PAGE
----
You can't argue with the guy who has been in 20 fights , neverlost and relied ALWAYS on grappling.
You can't argue with the guy who has been in 20 fights, never lost and has relied on both.
This is an argument that can never be won.
Much like that debate about big guys versus little guys.


Its' not that I can't help these people, I don't want to.

The Wastrel
10/10/2003 1:50pm,
Sorry Ronin, technical points can be argued.

udo
10/10/2003 1:54pm,
Good article. Where exactly was it from? I don't know what RMA stands for.

The way I like to think of BJJ and all ground fighting is that even if I don't want to go to the ground, I should still be prepared to fight there because that situation might come up.

Ronin
10/10/2003 1:55pm,
Sorry Ronin, technical points can be argued.

oh? which ones?
Under what circumstances ?
Being performed by who?
Where?
Under what rules ?

See what I mean...

Its' not that I can't help these people, I don't want to.

HAPKO3
10/10/2003 1:55pm,
rec.martial-arts, a usenet group.

Rigante
10/10/2003 3:32pm,
Almost all combat sports by their nature are going to have some degree of usefull techniques or experiences for "self-defense" Some will have more than others. If you have more unscripted scenarios i.e. sparring etc vs training drills the better since on the street there is no script. The more you experience real power when grabbing and being grabbed or punching and being punched the better off you will be because you will be less likely to be knocked off balance mentally, physically or both. I think the MMA type activities have a real strong point here and also it looks like a lot of fun. Grappling and ground fighting is never wrong per se because if thats where you end up you have to deal with it.

That being said I would ask you to look at your training and evaluate it yourself for some of the following conditions. 1)How much it involves deaing with multiple attackers 2)How much does it involve dealing with armed opponents (and not swords, and bo-staffs,etc)3)Both 1 and 2 of above. 4)Fighting in narrow corridors such as aisles on aircraft and buses, fighting inside a vehicle such as fending off a carjacking, fighting from a sitting or laying position 5)Fighting in low light conditions and uneven terrain. Doing any or all of these things I think make training more enjoyable as well as usefull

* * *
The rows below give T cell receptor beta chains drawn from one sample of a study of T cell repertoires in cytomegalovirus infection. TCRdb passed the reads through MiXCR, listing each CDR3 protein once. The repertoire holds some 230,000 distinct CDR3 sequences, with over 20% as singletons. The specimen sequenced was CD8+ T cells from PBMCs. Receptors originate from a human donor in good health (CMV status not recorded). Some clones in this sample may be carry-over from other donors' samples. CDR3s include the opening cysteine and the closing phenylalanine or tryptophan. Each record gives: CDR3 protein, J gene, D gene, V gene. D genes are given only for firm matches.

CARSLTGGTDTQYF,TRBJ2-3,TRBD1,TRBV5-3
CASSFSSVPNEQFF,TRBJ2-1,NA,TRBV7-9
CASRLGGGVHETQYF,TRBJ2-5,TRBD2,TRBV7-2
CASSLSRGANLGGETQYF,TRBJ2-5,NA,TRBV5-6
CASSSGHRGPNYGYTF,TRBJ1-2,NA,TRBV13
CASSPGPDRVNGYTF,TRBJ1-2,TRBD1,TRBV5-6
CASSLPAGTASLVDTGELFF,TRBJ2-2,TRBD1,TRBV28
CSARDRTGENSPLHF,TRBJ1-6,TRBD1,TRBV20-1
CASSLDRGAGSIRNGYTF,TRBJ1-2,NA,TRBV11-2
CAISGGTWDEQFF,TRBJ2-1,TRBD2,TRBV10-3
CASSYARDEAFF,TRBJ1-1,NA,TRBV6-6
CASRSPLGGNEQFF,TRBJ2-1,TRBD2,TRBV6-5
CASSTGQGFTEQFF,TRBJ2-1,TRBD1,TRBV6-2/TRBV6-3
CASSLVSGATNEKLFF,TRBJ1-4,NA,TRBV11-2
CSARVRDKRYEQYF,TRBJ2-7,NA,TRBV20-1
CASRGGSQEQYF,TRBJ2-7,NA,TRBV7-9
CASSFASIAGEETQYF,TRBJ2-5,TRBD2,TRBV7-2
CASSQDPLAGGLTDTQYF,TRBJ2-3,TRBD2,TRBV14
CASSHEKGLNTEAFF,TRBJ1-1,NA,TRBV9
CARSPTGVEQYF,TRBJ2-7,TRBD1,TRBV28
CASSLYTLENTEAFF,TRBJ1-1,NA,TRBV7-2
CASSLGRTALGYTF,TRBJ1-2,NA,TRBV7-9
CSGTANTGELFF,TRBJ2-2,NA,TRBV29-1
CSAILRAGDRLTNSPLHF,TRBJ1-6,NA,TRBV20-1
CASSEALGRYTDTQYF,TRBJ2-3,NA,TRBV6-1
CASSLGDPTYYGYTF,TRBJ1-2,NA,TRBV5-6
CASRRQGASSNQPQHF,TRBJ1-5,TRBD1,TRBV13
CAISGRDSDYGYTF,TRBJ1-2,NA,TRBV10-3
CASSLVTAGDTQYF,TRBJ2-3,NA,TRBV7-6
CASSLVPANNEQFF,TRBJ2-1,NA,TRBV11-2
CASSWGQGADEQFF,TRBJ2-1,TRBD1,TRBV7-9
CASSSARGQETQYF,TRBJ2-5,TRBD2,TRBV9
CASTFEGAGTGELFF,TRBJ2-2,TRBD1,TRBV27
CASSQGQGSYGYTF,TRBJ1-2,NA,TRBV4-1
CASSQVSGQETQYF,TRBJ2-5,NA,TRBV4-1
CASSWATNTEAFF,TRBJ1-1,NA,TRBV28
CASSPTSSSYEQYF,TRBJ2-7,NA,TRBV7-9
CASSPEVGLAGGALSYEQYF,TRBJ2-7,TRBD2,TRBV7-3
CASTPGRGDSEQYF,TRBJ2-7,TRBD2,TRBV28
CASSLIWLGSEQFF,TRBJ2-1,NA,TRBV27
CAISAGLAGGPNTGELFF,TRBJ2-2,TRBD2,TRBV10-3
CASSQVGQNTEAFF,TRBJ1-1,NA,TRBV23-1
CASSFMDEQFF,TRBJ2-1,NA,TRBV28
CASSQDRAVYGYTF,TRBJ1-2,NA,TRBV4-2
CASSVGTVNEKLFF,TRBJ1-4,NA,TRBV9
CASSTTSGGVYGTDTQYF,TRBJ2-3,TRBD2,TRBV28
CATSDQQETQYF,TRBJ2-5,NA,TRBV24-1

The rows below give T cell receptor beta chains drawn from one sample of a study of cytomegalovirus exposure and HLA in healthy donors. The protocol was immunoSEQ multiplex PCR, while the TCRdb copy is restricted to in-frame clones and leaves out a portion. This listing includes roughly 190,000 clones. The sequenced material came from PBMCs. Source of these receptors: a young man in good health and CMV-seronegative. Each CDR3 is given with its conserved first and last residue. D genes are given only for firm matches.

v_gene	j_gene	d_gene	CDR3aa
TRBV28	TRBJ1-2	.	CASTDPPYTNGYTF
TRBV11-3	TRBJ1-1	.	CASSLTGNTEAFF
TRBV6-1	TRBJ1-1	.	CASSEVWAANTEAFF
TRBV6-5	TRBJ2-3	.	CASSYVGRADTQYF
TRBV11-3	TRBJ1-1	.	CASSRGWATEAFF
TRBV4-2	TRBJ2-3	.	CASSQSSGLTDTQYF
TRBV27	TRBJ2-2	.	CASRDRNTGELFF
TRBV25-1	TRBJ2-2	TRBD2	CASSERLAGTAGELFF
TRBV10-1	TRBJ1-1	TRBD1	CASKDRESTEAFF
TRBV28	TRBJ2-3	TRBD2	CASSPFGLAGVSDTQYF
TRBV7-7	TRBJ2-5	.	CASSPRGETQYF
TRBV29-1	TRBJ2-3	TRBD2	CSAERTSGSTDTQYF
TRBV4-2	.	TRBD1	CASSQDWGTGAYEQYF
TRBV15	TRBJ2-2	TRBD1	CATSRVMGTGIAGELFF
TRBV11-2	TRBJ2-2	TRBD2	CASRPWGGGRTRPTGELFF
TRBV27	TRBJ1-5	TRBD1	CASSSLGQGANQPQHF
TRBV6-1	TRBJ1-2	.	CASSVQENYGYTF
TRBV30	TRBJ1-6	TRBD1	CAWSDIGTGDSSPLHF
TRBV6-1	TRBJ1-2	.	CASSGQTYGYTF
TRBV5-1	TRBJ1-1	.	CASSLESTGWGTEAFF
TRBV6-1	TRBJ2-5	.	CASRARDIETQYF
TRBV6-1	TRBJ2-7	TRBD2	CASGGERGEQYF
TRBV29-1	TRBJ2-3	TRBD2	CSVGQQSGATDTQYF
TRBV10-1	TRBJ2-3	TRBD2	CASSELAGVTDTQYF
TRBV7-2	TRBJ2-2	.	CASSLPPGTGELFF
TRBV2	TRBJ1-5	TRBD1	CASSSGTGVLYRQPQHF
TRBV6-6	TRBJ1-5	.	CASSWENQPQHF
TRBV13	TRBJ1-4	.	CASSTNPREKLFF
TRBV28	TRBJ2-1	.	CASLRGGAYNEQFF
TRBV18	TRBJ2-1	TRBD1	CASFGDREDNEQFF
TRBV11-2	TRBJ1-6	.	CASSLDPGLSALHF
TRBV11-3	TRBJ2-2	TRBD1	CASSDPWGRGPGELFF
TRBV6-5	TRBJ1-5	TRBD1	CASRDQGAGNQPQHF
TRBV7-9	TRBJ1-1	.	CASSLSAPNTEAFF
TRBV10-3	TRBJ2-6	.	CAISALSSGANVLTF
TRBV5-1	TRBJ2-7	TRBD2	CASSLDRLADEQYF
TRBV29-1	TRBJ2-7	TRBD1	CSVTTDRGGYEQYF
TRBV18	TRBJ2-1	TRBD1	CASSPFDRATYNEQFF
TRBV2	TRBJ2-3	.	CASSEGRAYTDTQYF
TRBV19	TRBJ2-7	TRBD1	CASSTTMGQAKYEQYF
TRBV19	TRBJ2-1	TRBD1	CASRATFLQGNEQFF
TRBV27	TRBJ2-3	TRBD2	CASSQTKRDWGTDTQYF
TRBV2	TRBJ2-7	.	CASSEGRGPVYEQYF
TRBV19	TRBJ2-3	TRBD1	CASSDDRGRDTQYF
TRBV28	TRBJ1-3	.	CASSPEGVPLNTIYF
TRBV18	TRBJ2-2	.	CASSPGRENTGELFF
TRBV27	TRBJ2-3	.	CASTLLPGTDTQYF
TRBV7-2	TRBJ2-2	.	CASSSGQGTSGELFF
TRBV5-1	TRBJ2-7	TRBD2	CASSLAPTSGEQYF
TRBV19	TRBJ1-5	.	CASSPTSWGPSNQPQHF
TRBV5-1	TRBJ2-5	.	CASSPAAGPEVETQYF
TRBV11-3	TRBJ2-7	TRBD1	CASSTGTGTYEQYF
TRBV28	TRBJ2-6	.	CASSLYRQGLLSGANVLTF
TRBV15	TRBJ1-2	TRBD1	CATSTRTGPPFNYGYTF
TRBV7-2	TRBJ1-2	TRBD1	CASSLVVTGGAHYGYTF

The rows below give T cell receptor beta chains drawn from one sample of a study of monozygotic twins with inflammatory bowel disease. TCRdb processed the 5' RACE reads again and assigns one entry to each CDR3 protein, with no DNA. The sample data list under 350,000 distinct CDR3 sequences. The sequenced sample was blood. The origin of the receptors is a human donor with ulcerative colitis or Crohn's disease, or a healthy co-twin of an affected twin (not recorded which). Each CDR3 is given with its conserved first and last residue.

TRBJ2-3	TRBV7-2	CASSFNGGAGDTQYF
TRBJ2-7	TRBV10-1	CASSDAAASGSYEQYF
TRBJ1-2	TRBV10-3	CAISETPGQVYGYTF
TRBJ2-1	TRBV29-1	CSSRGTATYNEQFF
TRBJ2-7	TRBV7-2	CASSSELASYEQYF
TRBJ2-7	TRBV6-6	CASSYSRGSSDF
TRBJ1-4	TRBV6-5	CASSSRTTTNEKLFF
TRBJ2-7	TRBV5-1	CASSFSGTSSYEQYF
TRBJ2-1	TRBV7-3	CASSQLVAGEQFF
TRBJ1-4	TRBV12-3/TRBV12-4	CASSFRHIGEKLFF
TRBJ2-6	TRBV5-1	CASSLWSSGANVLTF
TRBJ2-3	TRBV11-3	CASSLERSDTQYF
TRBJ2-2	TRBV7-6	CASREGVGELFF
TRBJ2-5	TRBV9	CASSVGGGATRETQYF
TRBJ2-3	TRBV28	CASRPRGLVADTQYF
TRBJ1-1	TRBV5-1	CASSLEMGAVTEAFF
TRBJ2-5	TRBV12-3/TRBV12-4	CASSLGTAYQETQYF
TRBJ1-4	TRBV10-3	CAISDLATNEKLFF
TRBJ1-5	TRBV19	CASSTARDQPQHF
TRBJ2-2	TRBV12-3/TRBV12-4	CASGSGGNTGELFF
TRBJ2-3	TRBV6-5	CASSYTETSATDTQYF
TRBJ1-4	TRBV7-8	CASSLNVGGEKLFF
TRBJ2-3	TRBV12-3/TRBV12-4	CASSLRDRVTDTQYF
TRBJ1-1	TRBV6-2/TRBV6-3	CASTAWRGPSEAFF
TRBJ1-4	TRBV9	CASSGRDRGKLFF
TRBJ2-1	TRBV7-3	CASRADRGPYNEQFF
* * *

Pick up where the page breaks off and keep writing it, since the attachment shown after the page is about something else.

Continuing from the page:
In the issue about grappling It works well with conditions 2,4,and 5 and may be a choice approach. With conditions 1 and 3 in my opinion grappling would be best avoided, but if you get on the ground during 1 and 3 you better be able to fight on the ground or you are screwed.

blankslate
10/10/2003 3:40pm,
Oh hell yeah!! awesome thread.

Punisher
10/10/2003 3:42pm,
I loved this part of the guys response:



Listin closely...
What techniques work in the street is a small part of the picture.

It is the constant sparring in BJJ practice, wrestling practice, Judo, sambo
etc that make these styles tremendous self defense.

Someone that grapplers sparring/randori alot is USED to the struggle that is
real combat.
Or at least ALOT more used to it than most people.

I don't deny that BJJ moves are only partially related to real fighting.
As are the others.
Wrestling is a perfect example.

Wrestlers are skilled at sophisticated setups for takedowns and the takedowns
themselves that wont be used the same way on the street.
And the groundwork of wrestling has almost nothing that most wrestlers woll use
in a fight in terms of technique.

But wrestlers in training spend lots of time dealing with tough athletic guys
that are struggling to control them.